Photo Information

Cpl. Samuel Jarrell, a generator mechanic for Marine wing Support squadron 273, Engineer Company receives the Utilities Marine of the Year Award from Lt. Col. James Stone, the commanding officer of MWSS-273, during an award ceremony aboard Marine Corps Air Station Beaufort, Nov. 7. Jarrell received this award after more than 200 hours of heavy equipment operation, responding to 60 power generation trouble calls and providing more than 20,000 hours of uninterrupted power generation.

Photo by Cpl. Brady Wood

Sweathog named Utilities Marine of the year

15 Nov 2013 | Cpl. Brady Wood

Cpl. Samuel Jarrell, a generator mechanic for Marine Wing Support Squadron 273, Engineering Company, received the Utilities Marine of the Year award during a ceremony aboard Marine Corps Air Station Beaufort, Nov. 7.

Jarrell, a native of Charleston, W. Va., received the award after more than 200 hours of heavy equipment operation, responding to 60 power generation trouble calls and providing more than 20,000 hours of uninterrupted power generation.

Jarrell has encountered many hardships throughout his time with the Sweathogs, but succeeded in overcoming them.

When deployed with MWSS-273 to Forward Operating Base Edinburgh, Helmand Province, Jarrell and other utilities Marines supported water purification, power generation and air conditioning operations for the base. Jarrell and his Marines supported the base for six and a half months.

During this time Jarrell and his Marines cleared 8 years of trash from around the base populated with 300 people.

Jarrell and his team took an old fuel tanker and fashioned it into an incinerator cradling over a ditch. Due to the way the incinerator was fashioned, Jarrell was able to get rid of an entire day’s worth of trash from 300 people in just 45 minutes.

Jarrell explained that once a portion of the ditch filled with ashes, his team would pile dirt on top of the ash and continue the process until all the garbage was gone.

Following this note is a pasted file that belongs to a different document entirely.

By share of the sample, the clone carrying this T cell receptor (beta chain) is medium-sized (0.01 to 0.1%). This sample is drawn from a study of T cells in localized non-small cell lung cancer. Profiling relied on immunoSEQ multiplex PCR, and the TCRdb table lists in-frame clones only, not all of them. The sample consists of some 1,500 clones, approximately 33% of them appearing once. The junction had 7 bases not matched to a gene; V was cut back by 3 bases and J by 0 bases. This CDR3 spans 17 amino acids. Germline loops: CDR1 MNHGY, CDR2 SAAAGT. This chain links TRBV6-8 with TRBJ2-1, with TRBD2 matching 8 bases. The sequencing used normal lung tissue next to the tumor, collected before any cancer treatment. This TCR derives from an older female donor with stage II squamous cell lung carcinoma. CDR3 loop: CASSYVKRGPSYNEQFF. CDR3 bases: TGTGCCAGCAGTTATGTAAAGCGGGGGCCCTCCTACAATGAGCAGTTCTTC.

Since being with the Sweathogs, Jarrell said he has realized what’s important about any job in the Marine Corps.

"It doesn’t matter if you’re shooting for 20 years of service or just doing four and then you get out, what matters is that you take pride in what you do for the Marine Corps," said Jarrell. "If somebody assigns you a project or someone trusts you to take charge of something you should do your best no matter what."

Jarrell has not only exceeded expectations in his military occupational specialty, but due to the fact that he has a knowledge of other utilities, he is beneficial to other utility-related MOS fields as well.

"Even though he is only a corporal he acts like a staff NCO," said Staff Sgt. David Frederick, the maintenance chief for MWSS-273 Engineering Company. "He is not only finding stuff that has been overlooked but he’s also providing solutions to fix the issue. He will never come to me with a problem without already having at least three different solutions for that problem. That’s who he is and that’s who he’s been."

According to Frederick, Jarrell is very well-rounded in all the sections of utilities and performs at a level above his rank.

"He has a specific knowledge of each military occupational specialty that works with water purification, air conditioning and generators," said Frederick. "He learned all that knowledge through experience; he knows things that a corporal in our field shouldn’t know."

Frederick said that due to the kind of Marine that Jarrell is, he would go to war with Jarrell in a heartbeat.

"The reason I feel that way is because due to the type of caliber that he is as a Marine, I can trust him and I don’t have to second guess him when I ask him to get something done," said Frederick. "There may be times when something comes up at the last minute before we head home for the day but due to his outstanding work ethic, he will stay until it’s done.

Jarrell is known for staying late in order to get a task complete. Even though he is given a task that doesn’t need to be complete for four days, he stays until 8 – 10 p.m., doing whatever is necessary to get the job done ahead of schedule.

There have been times where due to Jarrell’s strong sense of initiative, that Frederick had to tell him to slow down.

"Every now and then I have to pull the chain and tell him to cool off and that it can wait," said Frederick. "He absolutely despises having any amount of task carry on to the next day. I am willing to say that I have one of the best, if not the best, generator mechanic in the entire Marine Corps."